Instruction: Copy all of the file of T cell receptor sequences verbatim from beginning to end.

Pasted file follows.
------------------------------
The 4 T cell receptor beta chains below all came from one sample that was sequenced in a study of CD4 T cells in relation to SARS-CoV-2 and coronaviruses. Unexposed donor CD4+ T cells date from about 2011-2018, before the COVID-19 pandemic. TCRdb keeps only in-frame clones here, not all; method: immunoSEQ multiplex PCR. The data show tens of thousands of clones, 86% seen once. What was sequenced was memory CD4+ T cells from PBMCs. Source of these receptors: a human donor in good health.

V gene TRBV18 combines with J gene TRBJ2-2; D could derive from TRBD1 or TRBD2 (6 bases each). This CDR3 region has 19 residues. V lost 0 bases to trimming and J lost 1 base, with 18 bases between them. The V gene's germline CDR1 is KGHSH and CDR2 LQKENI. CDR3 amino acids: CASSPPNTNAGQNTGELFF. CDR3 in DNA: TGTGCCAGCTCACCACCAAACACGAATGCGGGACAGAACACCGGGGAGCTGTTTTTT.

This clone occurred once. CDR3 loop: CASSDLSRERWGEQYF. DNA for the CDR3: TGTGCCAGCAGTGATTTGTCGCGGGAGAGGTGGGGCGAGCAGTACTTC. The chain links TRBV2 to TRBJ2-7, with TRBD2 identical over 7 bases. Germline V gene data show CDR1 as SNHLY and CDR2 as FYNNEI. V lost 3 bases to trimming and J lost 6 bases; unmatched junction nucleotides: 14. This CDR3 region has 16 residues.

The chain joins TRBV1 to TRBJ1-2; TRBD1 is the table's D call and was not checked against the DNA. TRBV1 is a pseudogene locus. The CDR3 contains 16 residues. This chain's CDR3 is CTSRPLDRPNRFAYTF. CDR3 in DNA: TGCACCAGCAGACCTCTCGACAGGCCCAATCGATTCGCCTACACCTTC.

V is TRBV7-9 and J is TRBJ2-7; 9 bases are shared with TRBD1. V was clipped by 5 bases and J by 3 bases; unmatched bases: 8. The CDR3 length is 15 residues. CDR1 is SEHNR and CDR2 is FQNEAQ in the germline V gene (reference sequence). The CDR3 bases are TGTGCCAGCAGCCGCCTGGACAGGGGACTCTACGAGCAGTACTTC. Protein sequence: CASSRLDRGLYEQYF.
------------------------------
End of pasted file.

The 4 T cell receptor beta chains below all came from one sample that was sequenced in a study of CD4 T cells in relation to SARS-CoV-2 and coronaviruses. Unexposed donor CD4+ T cells date from about 2011-2018, before the COVID-19 pandemic. TCRdb keeps only in-frame clones here, not all; method: immunoSEQ multiplex PCR. The data show tens of thousands of clones, 86% seen once. What was sequenced was memory CD4+ T cells from PBMCs. Source of these receptors: a human donor in good health.

V gene TRBV18 combines with J gene TRBJ2-2; D could derive from TRBD1 or TRBD2 (6 bases each). This CDR3 region has 19 residues. V lost 0 bases to trimming and J lost 1 base, with 18 bases between them. The V gene's germline CDR1 is KGHSH and CDR2 LQKENI. CDR3 amino acids: CASSPPNTNAGQNTGELFF. CDR3 in DNA: TGTGCCAGCTCACCACCAAACACGAATGCGGGACAGAACACCGGGGAGCTGTTTTTT.

This clone occurred once. CDR3 loop: CASSDLSRERWGEQYF. DNA for the CDR3: TGTGCCAGCAGTGATTTGTCGCGGGAGAGGTGGGGCGAGCAGTACTTC. The chain links TRBV2 to TRBJ2-7, with TRBD2 identical over 7 bases. Germline V gene data show CDR1 as SNHLY and CDR2 as FYNNEI. V lost 3 bases to trimming and J lost 6 bases; unmatched junction nucleotides: 14. This CDR3 region has 16 residues.

The chain joins TRBV1 to TRBJ1-2; TRBD1 is the table's D call and was not checked against the DNA. TRBV1 is a pseudogene locus. The CDR3 contains 16 residues. This chain's CDR3 is CTSRPLDRPNRFAYTF. CDR3 in DNA: TGCACCAGCAGACCTCTCGACAGGCCCAATCGATTCGCCTACACCTTC.

V is TRBV7-9 and J is TRBJ2-7; 9 bases are shared with TRBD1. V was clipped by 5 bases and J by 3 bases; unmatched bases: 8. The CDR3 length is 15 residues. CDR1 is SEHNR and CDR2 is FQNEAQ in the germline V gene (reference sequence). The CDR3 bases are TGTGCCAGCAGCCGCCTGGACAGGGGACTCTACGAGCAGTACTTC. Protein sequence: CASSRLDRGLYEQYF.